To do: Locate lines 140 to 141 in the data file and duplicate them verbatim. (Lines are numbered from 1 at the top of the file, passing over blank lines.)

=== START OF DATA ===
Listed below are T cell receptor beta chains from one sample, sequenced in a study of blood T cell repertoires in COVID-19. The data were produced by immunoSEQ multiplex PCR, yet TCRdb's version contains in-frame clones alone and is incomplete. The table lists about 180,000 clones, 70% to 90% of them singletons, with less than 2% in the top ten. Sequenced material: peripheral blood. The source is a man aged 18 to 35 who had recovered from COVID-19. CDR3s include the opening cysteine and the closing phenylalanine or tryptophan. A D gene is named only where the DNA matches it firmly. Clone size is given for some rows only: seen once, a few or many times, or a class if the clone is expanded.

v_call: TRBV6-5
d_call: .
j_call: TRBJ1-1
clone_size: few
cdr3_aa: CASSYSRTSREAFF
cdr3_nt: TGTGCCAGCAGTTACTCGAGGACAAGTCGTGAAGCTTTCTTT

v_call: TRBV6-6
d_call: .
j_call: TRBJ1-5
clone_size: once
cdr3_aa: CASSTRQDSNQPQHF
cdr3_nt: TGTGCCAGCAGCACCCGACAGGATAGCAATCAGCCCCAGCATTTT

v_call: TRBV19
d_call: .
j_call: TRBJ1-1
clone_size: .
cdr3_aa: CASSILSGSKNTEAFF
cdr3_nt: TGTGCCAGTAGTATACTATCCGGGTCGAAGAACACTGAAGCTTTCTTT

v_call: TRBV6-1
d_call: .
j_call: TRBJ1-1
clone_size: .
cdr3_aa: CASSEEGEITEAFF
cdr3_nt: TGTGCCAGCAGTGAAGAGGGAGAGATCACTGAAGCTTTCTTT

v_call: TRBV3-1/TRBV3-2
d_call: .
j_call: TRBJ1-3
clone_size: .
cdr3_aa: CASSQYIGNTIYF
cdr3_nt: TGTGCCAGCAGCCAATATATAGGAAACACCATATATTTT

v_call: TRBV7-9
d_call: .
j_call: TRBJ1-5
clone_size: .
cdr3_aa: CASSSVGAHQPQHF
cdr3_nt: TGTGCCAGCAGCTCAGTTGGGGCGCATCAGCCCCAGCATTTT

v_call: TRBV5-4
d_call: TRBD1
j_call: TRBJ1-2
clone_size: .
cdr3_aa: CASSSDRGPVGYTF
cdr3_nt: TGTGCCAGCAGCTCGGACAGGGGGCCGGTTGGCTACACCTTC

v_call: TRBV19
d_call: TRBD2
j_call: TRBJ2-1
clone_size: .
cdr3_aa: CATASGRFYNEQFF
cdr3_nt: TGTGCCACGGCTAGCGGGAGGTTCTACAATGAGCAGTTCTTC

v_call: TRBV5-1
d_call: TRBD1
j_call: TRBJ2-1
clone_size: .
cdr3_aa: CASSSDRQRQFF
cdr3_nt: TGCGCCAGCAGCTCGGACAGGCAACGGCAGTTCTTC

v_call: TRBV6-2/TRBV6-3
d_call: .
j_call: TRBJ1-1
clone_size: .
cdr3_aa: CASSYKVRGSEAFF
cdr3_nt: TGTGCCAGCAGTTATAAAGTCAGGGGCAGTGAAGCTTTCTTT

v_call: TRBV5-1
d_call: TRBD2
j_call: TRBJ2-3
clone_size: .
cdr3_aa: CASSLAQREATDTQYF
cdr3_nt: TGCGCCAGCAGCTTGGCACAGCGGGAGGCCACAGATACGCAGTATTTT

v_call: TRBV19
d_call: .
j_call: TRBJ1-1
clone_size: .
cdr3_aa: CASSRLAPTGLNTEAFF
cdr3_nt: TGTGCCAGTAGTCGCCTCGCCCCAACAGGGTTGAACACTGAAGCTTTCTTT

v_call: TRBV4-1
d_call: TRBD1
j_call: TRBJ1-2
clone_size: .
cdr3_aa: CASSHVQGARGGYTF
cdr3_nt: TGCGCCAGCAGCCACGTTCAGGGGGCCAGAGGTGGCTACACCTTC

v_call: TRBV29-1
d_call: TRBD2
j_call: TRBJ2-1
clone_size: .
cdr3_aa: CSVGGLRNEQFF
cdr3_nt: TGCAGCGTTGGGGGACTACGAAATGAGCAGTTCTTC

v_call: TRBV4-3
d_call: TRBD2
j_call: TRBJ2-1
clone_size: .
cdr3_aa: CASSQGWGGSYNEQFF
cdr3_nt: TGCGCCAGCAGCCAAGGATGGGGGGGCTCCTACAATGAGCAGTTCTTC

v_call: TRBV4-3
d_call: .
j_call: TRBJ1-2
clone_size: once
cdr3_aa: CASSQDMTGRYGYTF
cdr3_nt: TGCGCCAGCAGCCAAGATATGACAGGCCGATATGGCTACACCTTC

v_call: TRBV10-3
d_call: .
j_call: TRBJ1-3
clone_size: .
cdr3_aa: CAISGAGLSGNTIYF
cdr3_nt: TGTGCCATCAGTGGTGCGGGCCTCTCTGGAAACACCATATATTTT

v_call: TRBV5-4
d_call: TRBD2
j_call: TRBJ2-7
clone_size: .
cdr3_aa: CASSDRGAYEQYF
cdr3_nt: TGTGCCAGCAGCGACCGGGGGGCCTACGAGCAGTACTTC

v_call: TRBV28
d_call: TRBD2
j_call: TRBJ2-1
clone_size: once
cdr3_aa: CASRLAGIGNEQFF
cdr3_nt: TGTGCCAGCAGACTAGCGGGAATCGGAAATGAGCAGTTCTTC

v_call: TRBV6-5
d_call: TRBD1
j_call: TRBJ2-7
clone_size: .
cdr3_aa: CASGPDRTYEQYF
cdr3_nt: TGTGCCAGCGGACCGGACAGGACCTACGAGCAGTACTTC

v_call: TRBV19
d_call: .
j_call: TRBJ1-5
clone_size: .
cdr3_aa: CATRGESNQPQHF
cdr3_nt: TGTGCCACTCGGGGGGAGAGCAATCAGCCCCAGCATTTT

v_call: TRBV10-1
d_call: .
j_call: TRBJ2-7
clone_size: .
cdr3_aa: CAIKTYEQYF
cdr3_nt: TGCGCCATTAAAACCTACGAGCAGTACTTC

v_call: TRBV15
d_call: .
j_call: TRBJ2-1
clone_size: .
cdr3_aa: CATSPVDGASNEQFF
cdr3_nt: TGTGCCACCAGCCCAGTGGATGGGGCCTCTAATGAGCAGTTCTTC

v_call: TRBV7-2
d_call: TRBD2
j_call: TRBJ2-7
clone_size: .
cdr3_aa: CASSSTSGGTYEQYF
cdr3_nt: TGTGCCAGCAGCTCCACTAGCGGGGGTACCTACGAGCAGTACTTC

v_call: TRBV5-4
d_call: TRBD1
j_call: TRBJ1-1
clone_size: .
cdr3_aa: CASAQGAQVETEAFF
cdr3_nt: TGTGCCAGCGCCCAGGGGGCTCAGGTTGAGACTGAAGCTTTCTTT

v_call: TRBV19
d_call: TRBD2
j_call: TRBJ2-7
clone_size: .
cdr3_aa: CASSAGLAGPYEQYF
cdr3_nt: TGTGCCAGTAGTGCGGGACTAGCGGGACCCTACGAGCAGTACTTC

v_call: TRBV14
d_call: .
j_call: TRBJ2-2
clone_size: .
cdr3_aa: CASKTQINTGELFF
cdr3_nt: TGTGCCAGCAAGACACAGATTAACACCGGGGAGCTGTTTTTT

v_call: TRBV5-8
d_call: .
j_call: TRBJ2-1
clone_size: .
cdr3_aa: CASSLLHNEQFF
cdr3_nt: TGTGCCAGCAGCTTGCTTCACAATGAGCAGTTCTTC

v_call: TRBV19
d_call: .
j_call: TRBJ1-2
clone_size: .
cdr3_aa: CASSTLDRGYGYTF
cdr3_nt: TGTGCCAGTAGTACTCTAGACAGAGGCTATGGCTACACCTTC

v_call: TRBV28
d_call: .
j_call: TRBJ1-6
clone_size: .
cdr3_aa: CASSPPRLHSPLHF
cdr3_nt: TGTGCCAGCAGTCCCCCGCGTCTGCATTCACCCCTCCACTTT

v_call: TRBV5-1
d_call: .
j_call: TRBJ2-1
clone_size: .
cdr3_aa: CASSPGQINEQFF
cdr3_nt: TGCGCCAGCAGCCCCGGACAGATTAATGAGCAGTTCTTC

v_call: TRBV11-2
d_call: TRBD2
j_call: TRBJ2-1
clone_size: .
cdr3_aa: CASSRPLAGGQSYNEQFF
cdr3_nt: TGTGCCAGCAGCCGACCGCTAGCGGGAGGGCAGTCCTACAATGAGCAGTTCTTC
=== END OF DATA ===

v_call: TRBV7-2
d_call: TRBD2